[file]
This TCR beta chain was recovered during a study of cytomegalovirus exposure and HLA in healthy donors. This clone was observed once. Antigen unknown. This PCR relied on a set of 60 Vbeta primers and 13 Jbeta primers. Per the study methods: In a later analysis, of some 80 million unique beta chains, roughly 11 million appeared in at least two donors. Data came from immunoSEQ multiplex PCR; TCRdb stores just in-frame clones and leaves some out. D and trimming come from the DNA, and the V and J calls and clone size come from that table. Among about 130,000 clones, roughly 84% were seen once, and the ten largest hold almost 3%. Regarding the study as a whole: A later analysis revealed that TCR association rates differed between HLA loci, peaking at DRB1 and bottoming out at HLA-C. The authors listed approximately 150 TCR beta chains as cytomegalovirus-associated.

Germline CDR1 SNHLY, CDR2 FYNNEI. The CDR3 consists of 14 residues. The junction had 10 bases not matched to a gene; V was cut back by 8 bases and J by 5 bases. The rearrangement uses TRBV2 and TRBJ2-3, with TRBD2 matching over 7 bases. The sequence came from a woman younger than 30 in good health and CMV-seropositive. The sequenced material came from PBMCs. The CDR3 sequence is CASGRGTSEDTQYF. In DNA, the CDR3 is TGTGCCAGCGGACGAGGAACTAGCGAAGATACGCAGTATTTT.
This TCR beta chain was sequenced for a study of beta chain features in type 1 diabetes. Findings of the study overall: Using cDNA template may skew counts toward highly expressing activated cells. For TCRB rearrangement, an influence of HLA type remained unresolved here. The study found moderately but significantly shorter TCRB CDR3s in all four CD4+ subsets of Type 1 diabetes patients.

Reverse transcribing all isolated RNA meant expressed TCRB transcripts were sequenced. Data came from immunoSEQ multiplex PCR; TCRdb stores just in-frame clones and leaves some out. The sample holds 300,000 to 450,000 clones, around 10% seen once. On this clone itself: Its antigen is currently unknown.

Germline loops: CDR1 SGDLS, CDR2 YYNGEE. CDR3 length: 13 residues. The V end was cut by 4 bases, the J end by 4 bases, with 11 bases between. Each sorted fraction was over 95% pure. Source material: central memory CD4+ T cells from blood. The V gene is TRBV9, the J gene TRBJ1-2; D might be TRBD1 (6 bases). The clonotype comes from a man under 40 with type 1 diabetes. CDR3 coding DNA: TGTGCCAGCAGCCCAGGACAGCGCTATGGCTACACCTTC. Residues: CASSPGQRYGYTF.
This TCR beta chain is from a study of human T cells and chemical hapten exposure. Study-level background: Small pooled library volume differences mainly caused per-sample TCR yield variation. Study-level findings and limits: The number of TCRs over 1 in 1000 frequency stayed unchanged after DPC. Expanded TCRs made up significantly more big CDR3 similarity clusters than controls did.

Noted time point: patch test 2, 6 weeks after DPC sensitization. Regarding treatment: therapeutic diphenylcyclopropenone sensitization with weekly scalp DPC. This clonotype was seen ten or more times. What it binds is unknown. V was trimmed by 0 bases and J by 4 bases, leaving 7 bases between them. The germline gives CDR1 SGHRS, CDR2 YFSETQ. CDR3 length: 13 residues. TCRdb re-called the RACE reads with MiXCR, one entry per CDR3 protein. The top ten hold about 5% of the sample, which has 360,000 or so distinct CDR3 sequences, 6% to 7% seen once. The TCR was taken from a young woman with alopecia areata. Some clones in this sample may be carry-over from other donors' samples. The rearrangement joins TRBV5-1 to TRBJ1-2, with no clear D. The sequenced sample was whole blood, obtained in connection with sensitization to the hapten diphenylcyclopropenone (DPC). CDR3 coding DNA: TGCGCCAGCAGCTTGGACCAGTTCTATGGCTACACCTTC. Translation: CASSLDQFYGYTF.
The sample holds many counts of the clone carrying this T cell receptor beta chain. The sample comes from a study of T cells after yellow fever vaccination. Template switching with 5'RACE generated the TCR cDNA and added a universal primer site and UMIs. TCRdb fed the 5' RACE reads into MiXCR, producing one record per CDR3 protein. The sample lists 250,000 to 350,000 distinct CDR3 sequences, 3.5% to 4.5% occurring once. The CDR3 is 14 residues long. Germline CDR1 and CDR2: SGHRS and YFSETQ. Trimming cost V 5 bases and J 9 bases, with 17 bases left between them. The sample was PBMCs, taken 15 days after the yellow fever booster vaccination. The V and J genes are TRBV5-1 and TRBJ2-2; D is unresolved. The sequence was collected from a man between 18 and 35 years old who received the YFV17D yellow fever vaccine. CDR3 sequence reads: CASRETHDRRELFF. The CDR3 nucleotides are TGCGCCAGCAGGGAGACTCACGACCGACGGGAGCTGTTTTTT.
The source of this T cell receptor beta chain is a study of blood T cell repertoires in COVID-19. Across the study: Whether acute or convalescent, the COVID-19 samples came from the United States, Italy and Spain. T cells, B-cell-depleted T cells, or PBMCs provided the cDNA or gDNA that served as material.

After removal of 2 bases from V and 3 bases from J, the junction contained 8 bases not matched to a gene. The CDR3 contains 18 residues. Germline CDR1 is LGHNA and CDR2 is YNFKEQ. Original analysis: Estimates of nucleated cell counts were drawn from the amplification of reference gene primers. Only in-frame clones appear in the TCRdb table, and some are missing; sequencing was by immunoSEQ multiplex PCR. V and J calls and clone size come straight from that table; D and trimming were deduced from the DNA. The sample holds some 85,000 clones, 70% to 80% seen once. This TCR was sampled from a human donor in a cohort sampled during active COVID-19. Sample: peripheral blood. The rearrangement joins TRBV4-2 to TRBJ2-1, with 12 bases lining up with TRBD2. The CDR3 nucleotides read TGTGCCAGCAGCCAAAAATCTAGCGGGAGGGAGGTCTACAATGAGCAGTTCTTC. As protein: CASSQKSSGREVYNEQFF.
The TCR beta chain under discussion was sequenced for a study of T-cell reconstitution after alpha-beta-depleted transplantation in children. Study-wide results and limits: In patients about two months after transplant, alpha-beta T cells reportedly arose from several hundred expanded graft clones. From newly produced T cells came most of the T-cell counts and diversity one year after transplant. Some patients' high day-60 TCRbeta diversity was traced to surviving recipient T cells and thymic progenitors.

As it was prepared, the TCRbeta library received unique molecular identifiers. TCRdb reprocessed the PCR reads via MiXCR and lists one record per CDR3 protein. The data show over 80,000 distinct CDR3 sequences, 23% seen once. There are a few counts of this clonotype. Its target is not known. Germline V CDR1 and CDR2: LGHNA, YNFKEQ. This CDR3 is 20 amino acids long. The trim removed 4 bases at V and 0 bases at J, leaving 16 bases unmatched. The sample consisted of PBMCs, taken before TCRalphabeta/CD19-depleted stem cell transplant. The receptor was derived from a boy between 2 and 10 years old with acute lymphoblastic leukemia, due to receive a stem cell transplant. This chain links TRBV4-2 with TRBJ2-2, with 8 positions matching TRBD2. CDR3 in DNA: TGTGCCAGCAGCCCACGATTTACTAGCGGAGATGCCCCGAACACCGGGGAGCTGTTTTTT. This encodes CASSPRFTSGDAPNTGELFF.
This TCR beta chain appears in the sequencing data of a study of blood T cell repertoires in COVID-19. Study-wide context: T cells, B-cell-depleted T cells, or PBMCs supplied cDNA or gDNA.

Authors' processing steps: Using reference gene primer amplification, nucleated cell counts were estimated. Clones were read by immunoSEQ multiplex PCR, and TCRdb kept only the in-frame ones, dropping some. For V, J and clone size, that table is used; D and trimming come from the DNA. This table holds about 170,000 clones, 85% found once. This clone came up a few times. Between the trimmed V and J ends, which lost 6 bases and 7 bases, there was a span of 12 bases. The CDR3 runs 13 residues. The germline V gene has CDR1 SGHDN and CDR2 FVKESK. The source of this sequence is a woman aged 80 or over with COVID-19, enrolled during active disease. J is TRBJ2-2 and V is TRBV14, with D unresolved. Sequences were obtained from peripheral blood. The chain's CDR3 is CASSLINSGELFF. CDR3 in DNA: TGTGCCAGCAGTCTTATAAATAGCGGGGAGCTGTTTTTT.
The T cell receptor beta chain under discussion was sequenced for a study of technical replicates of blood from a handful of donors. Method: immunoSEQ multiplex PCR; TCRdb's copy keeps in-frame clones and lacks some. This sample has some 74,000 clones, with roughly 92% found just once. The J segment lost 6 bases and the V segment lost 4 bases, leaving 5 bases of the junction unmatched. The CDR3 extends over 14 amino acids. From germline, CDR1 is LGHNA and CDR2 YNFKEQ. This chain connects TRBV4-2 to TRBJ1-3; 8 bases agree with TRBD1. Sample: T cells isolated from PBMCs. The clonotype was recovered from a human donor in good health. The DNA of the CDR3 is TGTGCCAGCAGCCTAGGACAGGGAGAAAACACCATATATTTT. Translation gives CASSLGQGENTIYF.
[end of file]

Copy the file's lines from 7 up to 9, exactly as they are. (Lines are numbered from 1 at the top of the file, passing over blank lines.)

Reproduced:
Noted time point: patch test 2, 6 weeks after DPC sensitization. Regarding treatment: therapeutic diphenylcyclopropenone sensitization with weekly scalp DPC. This clonotype was seen ten or more times. What it binds is unknown. V was trimmed by 0 bases and J by 4 bases, leaving 7 bases between them. The germline gives CDR1 SGHRS, CDR2 YFSETQ. CDR3 length: 13 residues. TCRdb re-called the RACE reads with MiXCR, one entry per CDR3 protein. The top ten hold about 5% of the sample, which has 360,000 or so distinct CDR3 sequences, 6% to 7% seen once. The TCR was taken from a young woman with alopecia areata. Some clones in this sample may be carry-over from other donors' samples. The rearrangement joins TRBV5-1 to TRBJ1-2, with no clear D. The sequenced sample was whole blood, obtained in connection with sensitization to the hapten diphenylcyclopropenone (DPC). CDR3 coding DNA: TGCGCCAGCAGCTTGGACCAGTTCTATGGCTACACCTTC. Translation: CASSLDQFYGYTF.
The sample holds many counts of the clone carrying this T cell receptor beta chain. The sample comes from a study of T cells after yellow fever vaccination. Template switching with 5'RACE generated the TCR cDNA and added a universal primer site and UMIs. TCRdb fed the 5' RACE reads into MiXCR, producing one record per CDR3 protein. The sample lists 250,000 to 350,000 distinct CDR3 sequences, 3.5% to 4.5% occurring once. The CDR3 is 14 residues long. Germline CDR1 and CDR2: SGHRS and YFSETQ. Trimming cost V 5 bases and J 9 bases, with 17 bases left between them. The sample was PBMCs, taken 15 days after the yellow fever booster vaccination. The V and J genes are TRBV5-1 and TRBJ2-2; D is unresolved. The sequence was collected from a man between 18 and 35 years old who received the YFV17D yellow fever vaccine. CDR3 sequence reads: CASRETHDRRELFF. The CDR3 nucleotides are TGCGCCAGCAGGGAGACTCACGACCGACGGGAGCTGTTTTTT.
The source of this T cell receptor beta chain is a study of blood T cell repertoires in COVID-19. Across the study: Whether acute or convalescent, the COVID-19 samples came from the United States, Italy and Spain. T cells, B-cell-depleted T cells, or PBMCs provided the cDNA or gDNA that served as material.